all the “corrective rapes” perpetuated againstblack lesbians in South Africa. Eudy Simelane was gang-raped and brutally murdered in2008. “When we try and report these crimesnothing happens, and then you see the boys who raped you walking free on the street.”
Support groups claim an increasingly aggressive and macho political environmentis contributing to the inaction of the policeover attacks on lesbians and is part of agrowing cultural lethargy towards the highlevels of gender-based violence in South Africa. “When asking why lesbian women arebeing targeted you have to look at why all women are being raped and murdered in suchhigh numbers in South Africa. So you haveto look at the increasingly macho culture, which seeks to oppress women and sees themas merely sexual beings. So when there is alesbian woman she is an absolute affront tothis kind of masculinity.”
The failure of police to follow up eyewitnessstatements and continue their investigationinto another brutal double rape and murder
Friends and family staged a rally in front of the court room as the trial of the rape and murder of South African soccer player Eudy Simelane resumed. The case of Simelane is just part of the string of hate crimes directed at lesbian women. The year before, Sizakele Sigasa,lesbian activist from the Positive Women’s Network (PWN), along with and her friend,Salome Masooa was also raped and killed in Johannesburg. In 2006, a 19 year old lesbianwas attacked by 20 men in Cape Town. Zoliswa Nkonyanadied afterwards.
Photo and sources:
Black Looks (14 January 2009).”Accused for murdering lesbian soccer player go to trial” URL:http://www.blacklooks.org/page/2?s=eudy+simelane and (12 July 2007). “A Time of Hurt: lesbians raped, tortured andmurdered” URL: http://www.blacklooks.org/2007/07 a_time_of_hurt_lesbians_raped_tortured_and_murdered.html
Fifteen years ago, women’s groups fighting for women’s sexual health and sexual rightssuccessfully negotiated forthe inclusion of women’s right to control their sexuality in the Beijing Platform for Action (BPFA). Though the terms “sexualorientation” and “sexual rights” were eventually excluded from this historic UN document, the inclusion of matters relatedto “sexuality” paved the way for discussing sexual health and sexual rights in feminist agendas. Fifteen years later,lesbian, gay, bisexual, and transgender (LGBT) activists ask if the recognition of sexual orientation and gender identity aslegitimate concerns of feminists has moved beyond symbolic recognition to concrete action.In the recently concluded Asia Pacific Forum for Beijing +15 last October 2009, a group of feminist and LGBT activistscreated a space for a discussion on “Practising Pluralist Politics: Implications for Feminist and LGBT Organising”. Theworkshop was sponsored by the Kartini Asia Network, the International Lesbian & Gay Association (ILGA), IsisInternational and Development Alternatives with Women for a New Era (DAWN).As we organised the workshop, our premise was that heteronormativity still exists in feminist movements, a hegemonythat privileges heterosexual women’s concerns. Such heteronormativity marginalises the issues of lesbians, bisexualwomen, and transgendered people and reinforces their social, cultural, political, and economic invisibility. It seems thatthere is a need to learn about the sexual hierarchies that not only exist in dominant mainstream cultures but also thesexual hierarchies that exist in ‘alternative’ subcultures such as feminist and LGBT movements.The workshop attracted a handful of women from diverse geographic locations. Wanting to create an atmosphere ofopenness, a circle was formed and all were asked to freely share their experiences related to issues of sexuality, withinand outside political movements. The sharing started with the three assigned “speakers” who jumpstarted theconversation. Because a number of attendees of the workshop expressed concern about the confidentiality of theiridentities, all names are kept in confidence – in solidarity with those who cannot come out for one reason or another.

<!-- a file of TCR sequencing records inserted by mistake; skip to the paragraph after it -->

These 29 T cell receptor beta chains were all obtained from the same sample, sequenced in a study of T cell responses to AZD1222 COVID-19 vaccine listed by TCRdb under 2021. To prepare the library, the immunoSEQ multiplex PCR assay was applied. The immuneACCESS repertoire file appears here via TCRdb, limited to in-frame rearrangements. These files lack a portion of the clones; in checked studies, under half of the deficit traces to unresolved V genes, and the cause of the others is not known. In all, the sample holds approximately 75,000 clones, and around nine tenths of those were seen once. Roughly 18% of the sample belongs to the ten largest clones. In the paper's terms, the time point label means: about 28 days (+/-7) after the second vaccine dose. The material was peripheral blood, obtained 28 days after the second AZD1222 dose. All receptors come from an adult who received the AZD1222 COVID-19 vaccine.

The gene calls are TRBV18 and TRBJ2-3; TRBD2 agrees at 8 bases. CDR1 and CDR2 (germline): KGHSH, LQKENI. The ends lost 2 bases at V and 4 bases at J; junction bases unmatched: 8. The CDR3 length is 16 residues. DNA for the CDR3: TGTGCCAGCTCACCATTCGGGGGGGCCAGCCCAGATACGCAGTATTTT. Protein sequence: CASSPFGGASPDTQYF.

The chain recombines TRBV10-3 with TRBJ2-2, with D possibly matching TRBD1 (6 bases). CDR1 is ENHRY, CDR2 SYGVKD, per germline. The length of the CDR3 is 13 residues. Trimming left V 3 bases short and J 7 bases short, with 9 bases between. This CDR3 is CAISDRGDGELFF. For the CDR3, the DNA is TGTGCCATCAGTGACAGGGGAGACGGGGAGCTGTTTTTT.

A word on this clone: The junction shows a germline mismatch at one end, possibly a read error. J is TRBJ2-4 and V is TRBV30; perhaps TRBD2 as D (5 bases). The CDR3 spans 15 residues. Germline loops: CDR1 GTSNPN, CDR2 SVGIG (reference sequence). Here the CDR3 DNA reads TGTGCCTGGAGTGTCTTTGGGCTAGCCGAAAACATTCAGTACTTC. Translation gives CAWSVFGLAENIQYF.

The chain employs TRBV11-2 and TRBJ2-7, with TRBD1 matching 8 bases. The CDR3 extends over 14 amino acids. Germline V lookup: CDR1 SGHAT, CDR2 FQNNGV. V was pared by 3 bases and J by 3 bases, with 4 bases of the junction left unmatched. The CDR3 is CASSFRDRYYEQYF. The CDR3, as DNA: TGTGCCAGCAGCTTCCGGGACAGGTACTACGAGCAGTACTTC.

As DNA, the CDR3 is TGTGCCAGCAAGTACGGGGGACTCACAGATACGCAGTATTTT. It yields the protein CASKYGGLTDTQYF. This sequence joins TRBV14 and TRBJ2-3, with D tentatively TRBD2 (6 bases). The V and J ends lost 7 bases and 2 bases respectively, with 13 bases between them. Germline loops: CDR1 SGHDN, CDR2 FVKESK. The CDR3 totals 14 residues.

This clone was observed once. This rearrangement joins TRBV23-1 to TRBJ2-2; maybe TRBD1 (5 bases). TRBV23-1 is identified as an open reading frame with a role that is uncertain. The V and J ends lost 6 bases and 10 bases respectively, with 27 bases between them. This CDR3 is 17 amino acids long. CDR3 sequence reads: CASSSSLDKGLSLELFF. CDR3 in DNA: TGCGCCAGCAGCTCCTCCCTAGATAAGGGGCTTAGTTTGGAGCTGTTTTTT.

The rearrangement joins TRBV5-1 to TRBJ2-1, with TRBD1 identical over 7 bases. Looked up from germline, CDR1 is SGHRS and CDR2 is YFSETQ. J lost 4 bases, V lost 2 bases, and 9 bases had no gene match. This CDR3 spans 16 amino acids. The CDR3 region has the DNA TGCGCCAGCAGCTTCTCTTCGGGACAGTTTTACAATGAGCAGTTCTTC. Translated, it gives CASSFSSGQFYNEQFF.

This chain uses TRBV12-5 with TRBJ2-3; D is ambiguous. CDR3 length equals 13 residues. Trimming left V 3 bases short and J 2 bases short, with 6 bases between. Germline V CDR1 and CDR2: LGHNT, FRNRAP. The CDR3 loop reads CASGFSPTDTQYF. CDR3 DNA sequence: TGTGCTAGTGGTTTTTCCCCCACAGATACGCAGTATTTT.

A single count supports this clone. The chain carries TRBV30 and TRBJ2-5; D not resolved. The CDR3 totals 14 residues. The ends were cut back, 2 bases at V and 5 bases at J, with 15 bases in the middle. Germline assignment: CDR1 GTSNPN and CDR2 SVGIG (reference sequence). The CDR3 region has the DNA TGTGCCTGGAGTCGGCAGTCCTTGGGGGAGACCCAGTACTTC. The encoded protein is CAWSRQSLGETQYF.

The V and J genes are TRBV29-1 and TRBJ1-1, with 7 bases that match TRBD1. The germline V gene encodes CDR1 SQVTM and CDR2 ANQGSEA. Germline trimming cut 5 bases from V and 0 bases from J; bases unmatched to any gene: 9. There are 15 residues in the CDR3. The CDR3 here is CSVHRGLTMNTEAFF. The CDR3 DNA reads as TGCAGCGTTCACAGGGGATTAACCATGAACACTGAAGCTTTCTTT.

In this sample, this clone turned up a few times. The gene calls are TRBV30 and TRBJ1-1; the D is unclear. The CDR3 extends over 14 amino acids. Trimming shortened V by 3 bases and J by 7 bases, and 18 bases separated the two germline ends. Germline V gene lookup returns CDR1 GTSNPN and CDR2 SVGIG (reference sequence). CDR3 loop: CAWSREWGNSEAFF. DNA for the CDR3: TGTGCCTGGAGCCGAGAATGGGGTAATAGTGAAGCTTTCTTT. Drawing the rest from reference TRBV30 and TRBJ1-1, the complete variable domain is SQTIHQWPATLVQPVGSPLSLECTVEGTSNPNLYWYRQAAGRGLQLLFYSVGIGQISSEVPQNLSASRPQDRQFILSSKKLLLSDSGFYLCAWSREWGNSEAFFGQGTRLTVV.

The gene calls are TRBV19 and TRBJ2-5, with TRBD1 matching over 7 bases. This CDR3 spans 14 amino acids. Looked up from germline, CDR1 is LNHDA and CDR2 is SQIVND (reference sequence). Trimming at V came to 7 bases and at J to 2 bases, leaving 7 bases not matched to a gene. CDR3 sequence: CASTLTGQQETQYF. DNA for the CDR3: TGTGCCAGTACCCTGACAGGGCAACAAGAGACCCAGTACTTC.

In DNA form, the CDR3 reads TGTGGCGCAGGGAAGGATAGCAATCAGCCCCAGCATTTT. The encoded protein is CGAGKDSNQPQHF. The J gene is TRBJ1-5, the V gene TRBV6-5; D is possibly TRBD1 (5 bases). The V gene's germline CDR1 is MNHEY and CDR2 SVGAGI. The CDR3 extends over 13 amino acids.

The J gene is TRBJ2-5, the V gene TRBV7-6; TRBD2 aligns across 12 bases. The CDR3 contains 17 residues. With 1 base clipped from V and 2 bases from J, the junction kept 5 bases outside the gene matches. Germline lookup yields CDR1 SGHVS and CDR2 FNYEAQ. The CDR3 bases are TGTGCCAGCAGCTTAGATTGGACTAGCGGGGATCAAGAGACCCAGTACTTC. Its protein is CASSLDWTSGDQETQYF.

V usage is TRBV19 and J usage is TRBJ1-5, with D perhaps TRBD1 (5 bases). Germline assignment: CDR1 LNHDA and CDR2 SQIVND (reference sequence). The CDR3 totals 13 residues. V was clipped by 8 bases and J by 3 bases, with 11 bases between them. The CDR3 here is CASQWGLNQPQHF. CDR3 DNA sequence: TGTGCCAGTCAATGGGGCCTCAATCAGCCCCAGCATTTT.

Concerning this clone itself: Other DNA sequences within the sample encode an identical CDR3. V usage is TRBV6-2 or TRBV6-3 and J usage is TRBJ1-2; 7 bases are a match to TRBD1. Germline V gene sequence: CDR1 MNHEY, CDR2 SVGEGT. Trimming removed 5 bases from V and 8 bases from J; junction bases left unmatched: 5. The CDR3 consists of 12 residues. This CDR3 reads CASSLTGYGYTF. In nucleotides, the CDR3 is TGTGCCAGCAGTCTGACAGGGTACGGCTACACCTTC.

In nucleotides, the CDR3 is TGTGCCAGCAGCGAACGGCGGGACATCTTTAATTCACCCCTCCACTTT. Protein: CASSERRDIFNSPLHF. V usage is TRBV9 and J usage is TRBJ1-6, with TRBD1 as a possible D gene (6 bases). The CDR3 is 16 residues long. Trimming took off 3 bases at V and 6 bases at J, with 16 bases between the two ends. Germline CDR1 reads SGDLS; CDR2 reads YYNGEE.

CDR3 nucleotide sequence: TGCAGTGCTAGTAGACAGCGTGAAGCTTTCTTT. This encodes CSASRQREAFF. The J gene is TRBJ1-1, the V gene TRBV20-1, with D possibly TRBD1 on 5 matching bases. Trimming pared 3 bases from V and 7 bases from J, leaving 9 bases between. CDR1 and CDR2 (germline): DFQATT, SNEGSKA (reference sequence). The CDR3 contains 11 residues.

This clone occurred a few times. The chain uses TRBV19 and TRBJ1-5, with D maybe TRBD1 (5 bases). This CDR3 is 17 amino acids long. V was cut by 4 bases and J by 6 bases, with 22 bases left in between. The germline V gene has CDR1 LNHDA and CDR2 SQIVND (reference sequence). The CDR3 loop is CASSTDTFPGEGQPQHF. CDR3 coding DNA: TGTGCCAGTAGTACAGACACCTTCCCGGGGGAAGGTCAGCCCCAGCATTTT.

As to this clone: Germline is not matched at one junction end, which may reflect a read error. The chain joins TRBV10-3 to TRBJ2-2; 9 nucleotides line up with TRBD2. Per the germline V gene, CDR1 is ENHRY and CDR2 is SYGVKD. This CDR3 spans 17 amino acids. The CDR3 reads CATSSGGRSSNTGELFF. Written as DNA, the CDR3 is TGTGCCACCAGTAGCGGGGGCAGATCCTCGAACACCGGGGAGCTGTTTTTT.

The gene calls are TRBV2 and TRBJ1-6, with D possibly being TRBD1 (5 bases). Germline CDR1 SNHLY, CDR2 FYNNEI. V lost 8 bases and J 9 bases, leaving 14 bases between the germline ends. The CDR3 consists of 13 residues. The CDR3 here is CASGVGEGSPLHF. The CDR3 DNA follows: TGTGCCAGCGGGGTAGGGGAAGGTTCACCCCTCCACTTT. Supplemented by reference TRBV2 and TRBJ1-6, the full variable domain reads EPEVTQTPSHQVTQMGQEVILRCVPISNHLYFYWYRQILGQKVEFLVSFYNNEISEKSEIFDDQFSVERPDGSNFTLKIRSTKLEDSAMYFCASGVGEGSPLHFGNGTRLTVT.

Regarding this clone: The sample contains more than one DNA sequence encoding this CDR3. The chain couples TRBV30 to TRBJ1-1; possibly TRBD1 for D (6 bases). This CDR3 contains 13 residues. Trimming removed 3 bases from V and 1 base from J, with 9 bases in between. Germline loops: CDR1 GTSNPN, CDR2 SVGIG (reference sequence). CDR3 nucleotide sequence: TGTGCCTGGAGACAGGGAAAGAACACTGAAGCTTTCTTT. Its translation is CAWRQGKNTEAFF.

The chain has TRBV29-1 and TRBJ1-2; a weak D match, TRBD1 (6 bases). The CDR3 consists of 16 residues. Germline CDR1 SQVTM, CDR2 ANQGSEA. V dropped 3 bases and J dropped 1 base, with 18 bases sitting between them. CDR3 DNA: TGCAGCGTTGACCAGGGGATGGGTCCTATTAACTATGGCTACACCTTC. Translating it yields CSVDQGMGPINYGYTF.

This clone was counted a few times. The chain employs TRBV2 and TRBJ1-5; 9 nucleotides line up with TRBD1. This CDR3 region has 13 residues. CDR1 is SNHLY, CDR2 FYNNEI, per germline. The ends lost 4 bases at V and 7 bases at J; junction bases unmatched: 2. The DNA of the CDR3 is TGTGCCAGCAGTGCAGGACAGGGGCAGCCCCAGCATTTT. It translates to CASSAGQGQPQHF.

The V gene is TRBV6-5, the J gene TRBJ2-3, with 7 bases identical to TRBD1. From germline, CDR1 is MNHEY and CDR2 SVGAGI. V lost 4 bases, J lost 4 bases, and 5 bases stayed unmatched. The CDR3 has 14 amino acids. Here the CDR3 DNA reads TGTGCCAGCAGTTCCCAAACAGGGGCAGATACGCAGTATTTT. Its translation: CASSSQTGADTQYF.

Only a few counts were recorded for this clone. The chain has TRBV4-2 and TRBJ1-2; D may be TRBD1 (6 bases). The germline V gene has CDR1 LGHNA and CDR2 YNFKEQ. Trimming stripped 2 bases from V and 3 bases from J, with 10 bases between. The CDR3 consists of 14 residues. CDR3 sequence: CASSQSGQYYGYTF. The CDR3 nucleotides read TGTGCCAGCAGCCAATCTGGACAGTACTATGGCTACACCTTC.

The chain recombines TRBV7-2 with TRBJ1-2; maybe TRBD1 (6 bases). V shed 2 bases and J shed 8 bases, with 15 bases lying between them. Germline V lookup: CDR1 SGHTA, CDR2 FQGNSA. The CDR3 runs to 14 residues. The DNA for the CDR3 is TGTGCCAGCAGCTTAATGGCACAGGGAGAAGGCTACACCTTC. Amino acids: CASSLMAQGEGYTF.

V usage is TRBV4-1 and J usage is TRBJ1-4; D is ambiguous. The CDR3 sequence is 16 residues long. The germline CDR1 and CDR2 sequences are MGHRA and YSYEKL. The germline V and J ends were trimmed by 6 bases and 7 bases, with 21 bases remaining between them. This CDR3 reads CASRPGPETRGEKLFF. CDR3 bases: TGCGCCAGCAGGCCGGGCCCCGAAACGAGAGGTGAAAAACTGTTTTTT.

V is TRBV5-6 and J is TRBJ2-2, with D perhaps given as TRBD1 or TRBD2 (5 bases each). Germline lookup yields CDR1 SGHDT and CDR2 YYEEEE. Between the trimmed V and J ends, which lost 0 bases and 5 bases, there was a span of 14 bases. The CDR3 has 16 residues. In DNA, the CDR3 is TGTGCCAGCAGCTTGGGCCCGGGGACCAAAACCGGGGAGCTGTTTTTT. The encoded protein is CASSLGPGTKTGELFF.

Practising Pluralist Politics: Implicationson Feminist and LGBT Organising
by Tesa Casal de Vela and Mira Alexis P. Ofreneo